BACKGROUND: Clinician burnout in hospice and palliative care (HPC) has potentially widespread negative consequences including increased clinical errors, decreased professionalism, decreased staff retention, and decreased empathy. Reading non-medical literature has been associated with increased empathy, but no studies on the effect of reading on burnout have previously been conducted. We wished to assess reading patterns of practicing HPC clinicians and determine associations between non-medical reading and burnout.
METHODS: Sixteen-item electronic survey regarding reading practices, exposure to non-medical literature, fatigue, quality of life, and burnout symptoms was administered to members of the American Academy of Hospice and Palliative Medicine. Burnout measures of emotional exhaustion and depersonalization were assessed by the validated 2-item Maslach Burnout Inventory. Data were analyzed using descriptive statistics and multivariate regression.
RESULTS: Seven hundred nine members responded (15.2% response rate), of which 129 (18.2%) met the criteria for burnout, with 117 (16.6%) meeting the criteria for high emotional exhaustion and 45 (7.9%) meeting the criteria for high depersonalization. On univariate analysis, burnout was associated with age, reading habits, and fatigue, but not years in practice. On multivariable logistic regression consistent readers had decreased odds of overall burnout compared to inconsistent readers (OR 0.61; 95% CI, 0.39-0.97, P=0.036). This was true across the depersonalization (OR 0.58; 95% CI, 0.36-0.93, P=0.025), but not the emotional exhaustion domain.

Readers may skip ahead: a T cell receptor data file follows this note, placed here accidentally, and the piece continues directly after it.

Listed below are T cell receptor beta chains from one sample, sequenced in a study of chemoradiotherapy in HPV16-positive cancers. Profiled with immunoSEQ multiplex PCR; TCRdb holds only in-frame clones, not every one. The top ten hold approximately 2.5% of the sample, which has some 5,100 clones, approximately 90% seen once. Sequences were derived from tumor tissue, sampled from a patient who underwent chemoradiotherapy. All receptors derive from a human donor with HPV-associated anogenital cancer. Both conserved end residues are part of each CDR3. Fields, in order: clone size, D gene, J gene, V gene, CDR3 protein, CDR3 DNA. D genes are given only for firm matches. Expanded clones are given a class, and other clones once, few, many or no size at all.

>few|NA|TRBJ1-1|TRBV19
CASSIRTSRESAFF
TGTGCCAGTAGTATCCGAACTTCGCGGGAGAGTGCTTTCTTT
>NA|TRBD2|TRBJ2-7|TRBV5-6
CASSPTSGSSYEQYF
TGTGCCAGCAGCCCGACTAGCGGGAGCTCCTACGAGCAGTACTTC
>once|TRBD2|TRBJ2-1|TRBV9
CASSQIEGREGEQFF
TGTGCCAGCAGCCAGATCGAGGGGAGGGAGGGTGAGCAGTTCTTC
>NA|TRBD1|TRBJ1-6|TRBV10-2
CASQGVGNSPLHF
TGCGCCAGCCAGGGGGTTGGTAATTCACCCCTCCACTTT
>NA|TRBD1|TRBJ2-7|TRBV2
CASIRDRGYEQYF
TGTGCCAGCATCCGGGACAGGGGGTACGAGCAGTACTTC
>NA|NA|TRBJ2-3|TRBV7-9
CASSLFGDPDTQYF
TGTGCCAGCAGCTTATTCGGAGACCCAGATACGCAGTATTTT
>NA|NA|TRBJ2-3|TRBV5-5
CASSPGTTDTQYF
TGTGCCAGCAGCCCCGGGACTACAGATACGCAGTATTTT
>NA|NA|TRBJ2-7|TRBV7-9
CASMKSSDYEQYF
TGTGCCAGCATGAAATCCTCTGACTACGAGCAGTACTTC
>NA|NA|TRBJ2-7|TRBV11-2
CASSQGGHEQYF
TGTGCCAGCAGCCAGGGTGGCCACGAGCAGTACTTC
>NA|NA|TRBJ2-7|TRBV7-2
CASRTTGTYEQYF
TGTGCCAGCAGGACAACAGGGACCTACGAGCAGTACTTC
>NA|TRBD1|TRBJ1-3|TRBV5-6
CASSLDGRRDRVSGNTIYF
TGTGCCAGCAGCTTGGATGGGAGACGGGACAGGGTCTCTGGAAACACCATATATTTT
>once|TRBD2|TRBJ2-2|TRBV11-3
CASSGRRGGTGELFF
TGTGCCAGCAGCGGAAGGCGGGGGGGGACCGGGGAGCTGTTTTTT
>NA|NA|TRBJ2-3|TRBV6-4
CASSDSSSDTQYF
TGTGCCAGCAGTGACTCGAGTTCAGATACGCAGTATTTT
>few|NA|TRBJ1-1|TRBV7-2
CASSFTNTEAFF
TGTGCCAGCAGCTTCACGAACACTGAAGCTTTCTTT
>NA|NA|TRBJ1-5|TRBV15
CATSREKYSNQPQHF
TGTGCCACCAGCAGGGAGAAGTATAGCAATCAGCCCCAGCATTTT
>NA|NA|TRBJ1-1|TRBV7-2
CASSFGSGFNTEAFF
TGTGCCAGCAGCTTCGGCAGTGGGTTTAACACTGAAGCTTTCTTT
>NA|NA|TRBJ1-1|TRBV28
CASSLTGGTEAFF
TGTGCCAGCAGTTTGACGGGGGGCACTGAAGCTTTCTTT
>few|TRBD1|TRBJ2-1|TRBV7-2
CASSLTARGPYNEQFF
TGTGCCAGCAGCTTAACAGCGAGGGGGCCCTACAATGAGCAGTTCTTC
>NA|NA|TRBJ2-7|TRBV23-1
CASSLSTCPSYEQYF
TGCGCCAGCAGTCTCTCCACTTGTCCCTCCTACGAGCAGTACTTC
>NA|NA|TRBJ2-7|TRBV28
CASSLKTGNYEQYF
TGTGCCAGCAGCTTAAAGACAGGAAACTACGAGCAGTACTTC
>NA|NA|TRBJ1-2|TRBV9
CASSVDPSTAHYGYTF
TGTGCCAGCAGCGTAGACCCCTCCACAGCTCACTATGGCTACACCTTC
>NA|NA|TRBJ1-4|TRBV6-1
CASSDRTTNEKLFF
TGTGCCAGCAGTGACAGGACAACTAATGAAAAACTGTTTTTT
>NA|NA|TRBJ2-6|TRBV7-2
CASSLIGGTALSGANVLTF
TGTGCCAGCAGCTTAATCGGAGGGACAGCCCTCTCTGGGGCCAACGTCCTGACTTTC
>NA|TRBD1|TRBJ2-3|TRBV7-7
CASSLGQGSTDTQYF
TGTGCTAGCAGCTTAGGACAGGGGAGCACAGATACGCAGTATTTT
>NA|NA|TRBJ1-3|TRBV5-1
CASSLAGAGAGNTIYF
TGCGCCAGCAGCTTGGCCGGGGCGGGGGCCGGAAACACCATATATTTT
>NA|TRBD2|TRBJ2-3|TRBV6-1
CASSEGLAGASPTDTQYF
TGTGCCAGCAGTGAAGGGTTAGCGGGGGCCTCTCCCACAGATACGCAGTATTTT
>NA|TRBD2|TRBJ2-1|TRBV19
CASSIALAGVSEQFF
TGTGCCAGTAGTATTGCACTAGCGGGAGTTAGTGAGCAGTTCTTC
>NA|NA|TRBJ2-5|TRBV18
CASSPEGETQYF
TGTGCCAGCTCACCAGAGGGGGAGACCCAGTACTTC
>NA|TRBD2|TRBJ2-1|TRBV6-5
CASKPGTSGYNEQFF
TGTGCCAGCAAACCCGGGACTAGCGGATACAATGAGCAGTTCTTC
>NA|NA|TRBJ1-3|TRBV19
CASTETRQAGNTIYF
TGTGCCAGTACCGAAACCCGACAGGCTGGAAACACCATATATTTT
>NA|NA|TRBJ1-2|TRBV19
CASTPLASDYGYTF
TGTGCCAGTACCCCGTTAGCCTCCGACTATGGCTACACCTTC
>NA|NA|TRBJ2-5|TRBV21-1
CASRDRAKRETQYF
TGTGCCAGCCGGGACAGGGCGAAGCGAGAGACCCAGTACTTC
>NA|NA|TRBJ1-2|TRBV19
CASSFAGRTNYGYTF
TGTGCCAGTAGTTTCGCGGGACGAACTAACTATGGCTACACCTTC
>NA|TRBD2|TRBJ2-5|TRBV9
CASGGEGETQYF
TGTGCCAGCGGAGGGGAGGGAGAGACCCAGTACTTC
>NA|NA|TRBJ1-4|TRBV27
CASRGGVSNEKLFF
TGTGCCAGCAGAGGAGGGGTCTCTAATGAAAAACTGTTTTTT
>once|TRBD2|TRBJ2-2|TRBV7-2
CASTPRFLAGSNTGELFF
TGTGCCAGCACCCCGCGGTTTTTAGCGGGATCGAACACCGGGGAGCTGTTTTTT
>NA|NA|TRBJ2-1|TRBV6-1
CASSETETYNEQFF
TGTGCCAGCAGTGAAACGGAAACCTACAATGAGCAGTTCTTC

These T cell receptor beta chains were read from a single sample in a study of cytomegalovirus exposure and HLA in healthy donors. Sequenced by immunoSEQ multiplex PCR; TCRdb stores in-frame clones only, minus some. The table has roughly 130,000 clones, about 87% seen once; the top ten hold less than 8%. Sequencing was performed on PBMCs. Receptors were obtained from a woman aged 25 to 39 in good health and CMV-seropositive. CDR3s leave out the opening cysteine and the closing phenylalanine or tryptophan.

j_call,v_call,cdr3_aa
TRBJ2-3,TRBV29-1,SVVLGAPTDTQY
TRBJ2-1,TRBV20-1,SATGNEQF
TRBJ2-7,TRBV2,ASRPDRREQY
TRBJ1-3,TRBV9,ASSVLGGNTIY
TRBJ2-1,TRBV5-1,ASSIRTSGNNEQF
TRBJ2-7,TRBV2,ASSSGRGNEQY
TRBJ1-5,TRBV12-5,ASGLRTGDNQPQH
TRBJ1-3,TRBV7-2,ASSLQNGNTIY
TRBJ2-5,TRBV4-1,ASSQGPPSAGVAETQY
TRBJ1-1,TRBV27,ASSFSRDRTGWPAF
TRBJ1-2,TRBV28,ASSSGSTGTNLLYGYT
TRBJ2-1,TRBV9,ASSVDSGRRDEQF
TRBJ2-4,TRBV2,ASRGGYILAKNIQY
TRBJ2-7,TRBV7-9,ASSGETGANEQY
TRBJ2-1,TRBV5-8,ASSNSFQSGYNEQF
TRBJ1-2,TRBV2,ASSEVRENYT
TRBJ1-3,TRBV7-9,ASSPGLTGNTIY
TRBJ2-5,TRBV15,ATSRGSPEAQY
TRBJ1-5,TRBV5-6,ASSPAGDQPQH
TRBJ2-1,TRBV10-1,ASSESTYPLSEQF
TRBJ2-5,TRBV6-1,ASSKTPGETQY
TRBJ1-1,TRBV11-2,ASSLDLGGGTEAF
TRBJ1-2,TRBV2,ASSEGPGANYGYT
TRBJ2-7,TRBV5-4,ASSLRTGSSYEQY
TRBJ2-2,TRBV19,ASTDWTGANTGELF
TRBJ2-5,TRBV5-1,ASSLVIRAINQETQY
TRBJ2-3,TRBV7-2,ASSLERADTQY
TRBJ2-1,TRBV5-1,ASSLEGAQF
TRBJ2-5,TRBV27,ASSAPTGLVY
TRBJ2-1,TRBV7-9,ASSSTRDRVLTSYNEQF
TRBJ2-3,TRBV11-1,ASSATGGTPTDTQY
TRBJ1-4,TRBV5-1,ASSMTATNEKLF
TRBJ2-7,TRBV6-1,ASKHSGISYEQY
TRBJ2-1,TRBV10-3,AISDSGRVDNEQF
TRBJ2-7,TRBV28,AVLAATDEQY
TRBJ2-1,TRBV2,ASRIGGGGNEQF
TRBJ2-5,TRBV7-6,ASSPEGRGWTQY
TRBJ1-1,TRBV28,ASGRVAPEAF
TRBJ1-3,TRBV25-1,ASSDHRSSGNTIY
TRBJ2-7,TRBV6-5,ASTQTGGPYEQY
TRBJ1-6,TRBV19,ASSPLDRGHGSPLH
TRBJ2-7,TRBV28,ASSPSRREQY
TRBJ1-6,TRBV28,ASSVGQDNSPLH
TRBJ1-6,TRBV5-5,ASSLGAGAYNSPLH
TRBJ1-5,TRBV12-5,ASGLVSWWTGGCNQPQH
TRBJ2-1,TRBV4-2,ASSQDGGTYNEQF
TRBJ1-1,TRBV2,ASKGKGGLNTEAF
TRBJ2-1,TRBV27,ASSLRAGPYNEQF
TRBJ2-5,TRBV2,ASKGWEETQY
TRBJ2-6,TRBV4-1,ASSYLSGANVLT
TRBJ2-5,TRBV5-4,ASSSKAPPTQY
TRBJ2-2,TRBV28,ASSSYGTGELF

CONCLUSIONS: Reading non-medical literature on a consistent basis may be associated with a significantly decreased likelihood of burnout, specifically across the depersonalization domain.
BACKGROUND: Hospice workers are required to regularly use emotional regulation strategies in an attempt to encourage and sustain terminally ill patients and families. Daily emotional regulation in reaction to constantly watching suffering patients may be intensified among those hospice professionals who have high levels of compassion fatigue. The main object of this study was to examine the relationship between daily exposition to seeing patient suffering and daily emotional work, and to assess whether compassion fatigue (secondary traumatic stress and burnout) buffers this relationship.